On Mothering Sunday, our nurse was Dominic. He had his own baby girl, just days apart from Wriggles. I think he felt it quite keenly, the close ages of them. He was very, very compassionate. When I came in, he had given her a bed bath and dressed her gently in a pink and red striped sleepsuit with the front open for medical access. Her Sunday best. And there on the side there was a bright orange card in the shape of a teapot with a poem and stapled teabag. Wriggles has somehow found time to wake up and wield a felt tip pen! To this day, that card is one of my most cherished possessions. It meant so, so, so much that someone remembered. Remembered even in the sickest situations that mothers were not just desperately hurting and scared but needed celebrating. My friends came in and bought me a card. My parents bought me a card. I kept them all. Over in the parents accommodation, they were my solace on the bedtime table. My arms ached for my baby girl, my nights bleak without the breaks of night feeds. The room was quiet, too quiet. The cards filled that gap just a little. They gave me some strength.

And my mother came, and would stay for the next fortnight whilst we held our breath before finally coming home. Mothers are amazing creatures. I never needed someone so much.

But that is what I will always, or at least for now, think. That first Mothering Sunday. The worst weekend of my life. One I wish I could forget. The kindness of others was incredible. Our family, my friends, some wonderful nurses who went beyond their duties; but it doesn't take away from what happened. 

Last Mother's Day, Wriggles "made" a card at nursery. Two purple splodge hand prints on pink card. I cried like anything when nursery handed it over. They didn't know the significance; last year she was holding on to life by a thread. This year she is painting cards! Why can't that memory block out the other one? Why must I re-live that first day? That first I didn't want?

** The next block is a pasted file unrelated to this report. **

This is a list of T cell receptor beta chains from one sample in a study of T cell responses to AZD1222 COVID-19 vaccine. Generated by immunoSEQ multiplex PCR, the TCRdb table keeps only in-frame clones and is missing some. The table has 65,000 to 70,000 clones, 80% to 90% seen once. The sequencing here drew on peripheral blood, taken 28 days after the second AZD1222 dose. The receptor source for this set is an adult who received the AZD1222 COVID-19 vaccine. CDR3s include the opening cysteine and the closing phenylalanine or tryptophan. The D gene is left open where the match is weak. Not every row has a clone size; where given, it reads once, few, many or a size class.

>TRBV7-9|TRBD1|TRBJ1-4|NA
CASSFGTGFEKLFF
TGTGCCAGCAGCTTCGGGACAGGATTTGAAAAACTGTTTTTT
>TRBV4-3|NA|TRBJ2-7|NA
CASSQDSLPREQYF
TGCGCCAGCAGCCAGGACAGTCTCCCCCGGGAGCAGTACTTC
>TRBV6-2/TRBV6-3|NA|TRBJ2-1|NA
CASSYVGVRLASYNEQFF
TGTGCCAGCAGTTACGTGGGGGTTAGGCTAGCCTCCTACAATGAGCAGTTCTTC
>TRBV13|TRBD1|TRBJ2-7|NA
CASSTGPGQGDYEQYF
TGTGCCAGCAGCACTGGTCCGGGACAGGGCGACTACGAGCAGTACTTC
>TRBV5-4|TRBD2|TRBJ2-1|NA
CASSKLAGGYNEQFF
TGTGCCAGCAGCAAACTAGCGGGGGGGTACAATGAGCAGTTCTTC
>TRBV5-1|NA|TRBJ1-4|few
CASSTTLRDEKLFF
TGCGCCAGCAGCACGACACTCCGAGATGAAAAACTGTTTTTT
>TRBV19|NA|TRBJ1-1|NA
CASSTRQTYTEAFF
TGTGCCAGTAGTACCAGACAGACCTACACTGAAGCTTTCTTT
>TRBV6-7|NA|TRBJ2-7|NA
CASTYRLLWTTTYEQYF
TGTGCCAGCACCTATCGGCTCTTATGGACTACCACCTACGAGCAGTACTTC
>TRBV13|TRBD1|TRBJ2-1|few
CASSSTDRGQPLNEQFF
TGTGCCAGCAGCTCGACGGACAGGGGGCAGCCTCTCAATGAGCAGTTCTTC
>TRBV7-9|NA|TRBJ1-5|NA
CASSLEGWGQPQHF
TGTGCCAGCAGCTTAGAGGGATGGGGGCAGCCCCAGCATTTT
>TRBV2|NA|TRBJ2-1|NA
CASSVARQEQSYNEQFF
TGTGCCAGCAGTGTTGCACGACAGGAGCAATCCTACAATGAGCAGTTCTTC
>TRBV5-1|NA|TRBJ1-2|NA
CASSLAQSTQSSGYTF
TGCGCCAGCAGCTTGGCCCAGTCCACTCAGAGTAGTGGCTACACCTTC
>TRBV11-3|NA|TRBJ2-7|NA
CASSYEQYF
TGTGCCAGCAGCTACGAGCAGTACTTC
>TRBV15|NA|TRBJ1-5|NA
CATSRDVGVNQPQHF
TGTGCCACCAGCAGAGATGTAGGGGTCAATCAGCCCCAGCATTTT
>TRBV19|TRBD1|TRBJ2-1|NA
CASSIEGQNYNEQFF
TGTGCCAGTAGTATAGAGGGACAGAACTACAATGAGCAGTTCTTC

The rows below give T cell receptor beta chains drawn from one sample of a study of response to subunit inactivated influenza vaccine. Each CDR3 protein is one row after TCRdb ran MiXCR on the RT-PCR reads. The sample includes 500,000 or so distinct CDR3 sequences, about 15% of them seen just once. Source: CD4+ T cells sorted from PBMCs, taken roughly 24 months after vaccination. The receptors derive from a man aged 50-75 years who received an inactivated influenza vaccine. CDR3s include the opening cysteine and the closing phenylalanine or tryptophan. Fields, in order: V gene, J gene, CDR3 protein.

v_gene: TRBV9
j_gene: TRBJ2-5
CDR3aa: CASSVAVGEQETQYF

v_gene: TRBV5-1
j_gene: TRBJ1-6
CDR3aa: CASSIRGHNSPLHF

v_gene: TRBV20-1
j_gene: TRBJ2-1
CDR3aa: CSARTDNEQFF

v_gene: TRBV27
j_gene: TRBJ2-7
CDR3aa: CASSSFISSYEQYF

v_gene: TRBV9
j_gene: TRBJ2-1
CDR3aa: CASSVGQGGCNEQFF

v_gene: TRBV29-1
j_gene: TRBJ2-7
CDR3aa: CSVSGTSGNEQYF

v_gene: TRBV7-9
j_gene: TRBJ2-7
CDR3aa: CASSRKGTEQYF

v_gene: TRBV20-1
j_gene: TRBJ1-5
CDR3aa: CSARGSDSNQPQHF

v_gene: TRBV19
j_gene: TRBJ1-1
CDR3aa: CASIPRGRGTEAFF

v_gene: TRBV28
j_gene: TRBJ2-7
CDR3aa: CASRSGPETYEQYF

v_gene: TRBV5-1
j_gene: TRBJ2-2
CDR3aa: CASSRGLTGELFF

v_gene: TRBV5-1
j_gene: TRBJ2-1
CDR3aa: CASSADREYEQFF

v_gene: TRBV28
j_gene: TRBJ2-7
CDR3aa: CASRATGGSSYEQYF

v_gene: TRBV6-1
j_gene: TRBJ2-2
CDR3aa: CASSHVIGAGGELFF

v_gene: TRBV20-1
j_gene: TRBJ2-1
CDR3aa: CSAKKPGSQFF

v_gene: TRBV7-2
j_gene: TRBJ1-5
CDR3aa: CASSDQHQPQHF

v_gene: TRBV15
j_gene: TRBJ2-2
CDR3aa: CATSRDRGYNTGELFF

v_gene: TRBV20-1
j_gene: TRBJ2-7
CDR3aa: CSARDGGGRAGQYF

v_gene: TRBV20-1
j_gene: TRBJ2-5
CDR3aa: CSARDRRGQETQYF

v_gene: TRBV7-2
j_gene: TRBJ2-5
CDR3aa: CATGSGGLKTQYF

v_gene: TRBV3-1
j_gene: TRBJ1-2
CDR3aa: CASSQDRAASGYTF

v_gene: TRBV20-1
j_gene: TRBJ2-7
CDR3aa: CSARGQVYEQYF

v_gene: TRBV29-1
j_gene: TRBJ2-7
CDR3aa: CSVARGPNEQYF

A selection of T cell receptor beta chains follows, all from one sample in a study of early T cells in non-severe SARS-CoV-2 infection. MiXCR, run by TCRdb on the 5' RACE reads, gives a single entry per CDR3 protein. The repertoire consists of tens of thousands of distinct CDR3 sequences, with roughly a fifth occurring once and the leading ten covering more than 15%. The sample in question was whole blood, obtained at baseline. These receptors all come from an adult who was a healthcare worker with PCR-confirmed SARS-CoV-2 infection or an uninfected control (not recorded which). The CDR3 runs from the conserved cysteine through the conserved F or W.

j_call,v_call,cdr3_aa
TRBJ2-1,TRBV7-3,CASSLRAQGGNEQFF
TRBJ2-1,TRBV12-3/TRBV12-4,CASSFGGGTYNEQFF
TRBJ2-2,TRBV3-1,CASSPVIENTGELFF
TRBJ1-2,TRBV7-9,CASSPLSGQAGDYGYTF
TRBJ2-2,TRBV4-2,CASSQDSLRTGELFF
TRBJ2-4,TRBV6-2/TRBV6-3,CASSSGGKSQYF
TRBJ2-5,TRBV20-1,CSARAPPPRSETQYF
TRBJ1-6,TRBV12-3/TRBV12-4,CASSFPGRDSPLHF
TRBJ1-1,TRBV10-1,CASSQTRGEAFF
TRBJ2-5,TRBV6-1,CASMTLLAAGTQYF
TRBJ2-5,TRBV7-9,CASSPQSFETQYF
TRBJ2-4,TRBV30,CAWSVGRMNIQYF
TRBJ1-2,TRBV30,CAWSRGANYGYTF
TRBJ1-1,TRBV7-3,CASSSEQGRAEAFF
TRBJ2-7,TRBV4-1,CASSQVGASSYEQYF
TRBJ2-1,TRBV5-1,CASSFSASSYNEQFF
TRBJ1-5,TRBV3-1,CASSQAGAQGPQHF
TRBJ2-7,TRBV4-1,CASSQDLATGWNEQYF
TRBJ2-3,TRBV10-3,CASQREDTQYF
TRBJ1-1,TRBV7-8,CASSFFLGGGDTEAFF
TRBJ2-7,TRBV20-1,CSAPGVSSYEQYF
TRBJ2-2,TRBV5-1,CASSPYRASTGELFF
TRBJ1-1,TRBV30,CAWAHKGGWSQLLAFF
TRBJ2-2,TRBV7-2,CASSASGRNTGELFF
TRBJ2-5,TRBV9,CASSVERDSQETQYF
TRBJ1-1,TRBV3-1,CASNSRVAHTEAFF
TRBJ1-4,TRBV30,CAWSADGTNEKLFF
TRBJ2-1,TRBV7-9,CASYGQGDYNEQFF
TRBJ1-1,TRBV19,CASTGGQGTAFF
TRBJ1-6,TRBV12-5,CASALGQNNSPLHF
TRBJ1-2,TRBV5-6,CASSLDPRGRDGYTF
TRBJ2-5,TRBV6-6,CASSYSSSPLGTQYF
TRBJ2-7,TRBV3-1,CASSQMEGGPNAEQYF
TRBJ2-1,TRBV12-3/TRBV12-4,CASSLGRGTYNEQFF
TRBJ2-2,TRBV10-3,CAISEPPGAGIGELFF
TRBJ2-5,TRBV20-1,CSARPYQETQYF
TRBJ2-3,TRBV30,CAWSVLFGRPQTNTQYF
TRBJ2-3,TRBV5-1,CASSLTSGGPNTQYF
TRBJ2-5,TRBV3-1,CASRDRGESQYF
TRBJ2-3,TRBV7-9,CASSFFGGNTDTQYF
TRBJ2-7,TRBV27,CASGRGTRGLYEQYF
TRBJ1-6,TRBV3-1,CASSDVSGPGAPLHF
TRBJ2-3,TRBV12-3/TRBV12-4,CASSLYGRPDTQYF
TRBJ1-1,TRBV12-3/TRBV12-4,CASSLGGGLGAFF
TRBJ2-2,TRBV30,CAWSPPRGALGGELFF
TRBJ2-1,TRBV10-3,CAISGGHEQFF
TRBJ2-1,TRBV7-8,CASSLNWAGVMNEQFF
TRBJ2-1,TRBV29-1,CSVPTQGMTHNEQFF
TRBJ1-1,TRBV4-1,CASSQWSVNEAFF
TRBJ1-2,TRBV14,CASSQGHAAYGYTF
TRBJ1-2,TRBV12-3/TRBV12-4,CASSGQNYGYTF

This year will be better still. I has to be better still.

But right now, I just want to get it over with. I know I will re-live the dates, a month later in the same way. The same anniversary of the same thing. So please brain, in light of that let me forget just a little this Sunday!

Because there are so many nice things to remember.

Because there is this:

 photo DSCN8463_zps2fd92c9f.jpg

Which two years ago this Sunday, I wouldn't let myself dream I could have.


  1. Gorgeous photo. Every year will be easier I'm sure. Btw - I'm writing this with two fat tears rolling down my cheek. Happy Mother's Day. xxx

  2. Sorry you have bad memories of Mother's Day. Hope you and wriggles have a lovely day on Sunday! x x x

  3. Beautiful, beautiful wriggles. I am crying as I read this. Loads of hugs to you brave brave woman.

  4. Oh Amy, you have completely reduced me to tears reading this, it's just so heartbreaking to see just how much you went through that Mother's Day. For me too, Mother's Day isn't an easy one - Adam was born just a week before my first MD and so we spent it in neonatal. In our case, he had just been taken off the ventilator the day before so he was ever so slightly more stable than he had been but still very very ill. That day was the first time I was allowed to hold him since he had become so ill, which was of course a precious moment, but one that lasted for precisely five minutes. While he was in my arms, the shuddering and convulsions stopped but when they told me he had to be put back into his incubator, he immediately began shaking again as they took him from me and I dissolved into tears. Even now, I can intensely feel that heartbreak as he was taken from me - the fact that it was done gently wasn't the point. This week, as I drove to my placement church (where I have to be as part of my training) I was mentally arming myself for having to participate in a day of celebration. It was hard but I was grateful that the minister actually spoke about the many different feelings women feel on this day from happiness to intense grief for many different reasons. Still, it's not an easy day even two years later and I suspect it won't become so for a very long time, if ever. <> x